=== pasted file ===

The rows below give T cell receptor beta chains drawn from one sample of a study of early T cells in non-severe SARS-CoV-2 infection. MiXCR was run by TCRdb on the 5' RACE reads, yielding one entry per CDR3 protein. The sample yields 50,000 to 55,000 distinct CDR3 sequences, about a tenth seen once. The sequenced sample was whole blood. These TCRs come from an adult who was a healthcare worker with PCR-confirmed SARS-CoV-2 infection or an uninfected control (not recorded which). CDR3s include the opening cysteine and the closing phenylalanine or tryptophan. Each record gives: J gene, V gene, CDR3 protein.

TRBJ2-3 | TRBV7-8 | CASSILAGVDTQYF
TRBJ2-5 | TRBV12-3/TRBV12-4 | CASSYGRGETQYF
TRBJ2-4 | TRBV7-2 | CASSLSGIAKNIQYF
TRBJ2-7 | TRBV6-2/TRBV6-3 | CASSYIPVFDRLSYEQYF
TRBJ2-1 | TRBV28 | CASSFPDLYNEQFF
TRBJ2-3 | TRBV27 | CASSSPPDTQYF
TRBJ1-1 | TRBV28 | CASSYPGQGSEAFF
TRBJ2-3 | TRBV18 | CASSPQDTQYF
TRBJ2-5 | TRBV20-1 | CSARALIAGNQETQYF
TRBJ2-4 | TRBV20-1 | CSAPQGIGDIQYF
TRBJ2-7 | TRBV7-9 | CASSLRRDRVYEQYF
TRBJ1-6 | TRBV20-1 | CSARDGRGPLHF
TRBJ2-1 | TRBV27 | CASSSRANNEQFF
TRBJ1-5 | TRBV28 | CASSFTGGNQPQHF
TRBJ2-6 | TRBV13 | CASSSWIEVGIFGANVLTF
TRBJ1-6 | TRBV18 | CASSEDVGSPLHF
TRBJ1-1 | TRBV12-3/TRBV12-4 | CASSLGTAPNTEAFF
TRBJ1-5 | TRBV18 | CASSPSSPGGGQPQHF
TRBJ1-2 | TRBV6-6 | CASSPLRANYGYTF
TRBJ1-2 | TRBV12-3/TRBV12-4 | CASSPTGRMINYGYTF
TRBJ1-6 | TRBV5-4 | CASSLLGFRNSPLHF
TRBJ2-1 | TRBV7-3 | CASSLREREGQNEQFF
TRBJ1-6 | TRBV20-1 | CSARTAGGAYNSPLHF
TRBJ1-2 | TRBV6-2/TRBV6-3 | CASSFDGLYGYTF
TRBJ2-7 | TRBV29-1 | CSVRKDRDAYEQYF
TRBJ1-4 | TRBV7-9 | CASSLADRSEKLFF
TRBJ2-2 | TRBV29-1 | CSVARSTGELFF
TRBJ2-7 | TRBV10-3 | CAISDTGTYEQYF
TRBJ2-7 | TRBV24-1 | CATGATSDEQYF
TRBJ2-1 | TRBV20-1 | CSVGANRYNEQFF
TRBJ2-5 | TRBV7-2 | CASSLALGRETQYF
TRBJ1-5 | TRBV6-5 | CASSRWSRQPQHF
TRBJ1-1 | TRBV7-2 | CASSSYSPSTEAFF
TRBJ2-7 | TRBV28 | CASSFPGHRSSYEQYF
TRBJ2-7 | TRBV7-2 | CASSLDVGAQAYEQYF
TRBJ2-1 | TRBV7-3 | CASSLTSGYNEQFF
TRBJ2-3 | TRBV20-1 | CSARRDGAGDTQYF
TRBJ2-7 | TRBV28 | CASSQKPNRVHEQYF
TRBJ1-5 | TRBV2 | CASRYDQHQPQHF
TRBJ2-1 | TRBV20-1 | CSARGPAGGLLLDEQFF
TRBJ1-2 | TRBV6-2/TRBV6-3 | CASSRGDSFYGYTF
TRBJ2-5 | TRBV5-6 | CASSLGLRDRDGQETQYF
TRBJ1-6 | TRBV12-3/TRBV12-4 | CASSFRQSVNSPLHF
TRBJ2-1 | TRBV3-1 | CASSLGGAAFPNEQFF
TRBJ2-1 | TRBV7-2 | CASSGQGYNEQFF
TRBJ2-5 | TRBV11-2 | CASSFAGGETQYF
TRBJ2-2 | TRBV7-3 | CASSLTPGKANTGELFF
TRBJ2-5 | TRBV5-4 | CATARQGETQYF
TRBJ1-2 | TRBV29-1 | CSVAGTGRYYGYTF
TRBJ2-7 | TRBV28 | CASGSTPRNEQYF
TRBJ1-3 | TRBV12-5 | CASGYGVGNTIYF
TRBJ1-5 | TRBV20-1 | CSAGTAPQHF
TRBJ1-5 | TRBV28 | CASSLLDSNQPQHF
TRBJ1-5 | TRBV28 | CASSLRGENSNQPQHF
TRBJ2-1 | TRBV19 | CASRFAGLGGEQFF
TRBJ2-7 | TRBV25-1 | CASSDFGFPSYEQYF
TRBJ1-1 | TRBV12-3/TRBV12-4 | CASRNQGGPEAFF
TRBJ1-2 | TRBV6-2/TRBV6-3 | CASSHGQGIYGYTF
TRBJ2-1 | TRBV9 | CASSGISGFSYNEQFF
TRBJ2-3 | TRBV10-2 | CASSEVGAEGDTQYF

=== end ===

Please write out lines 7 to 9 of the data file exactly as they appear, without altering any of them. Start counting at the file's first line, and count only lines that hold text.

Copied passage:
TRBJ2-3 | TRBV27 | CASSSPPDTQYF
TRBJ1-1 | TRBV28 | CASSYPGQGSEAFF
TRBJ2-3 | TRBV18 | CASSPQDTQYF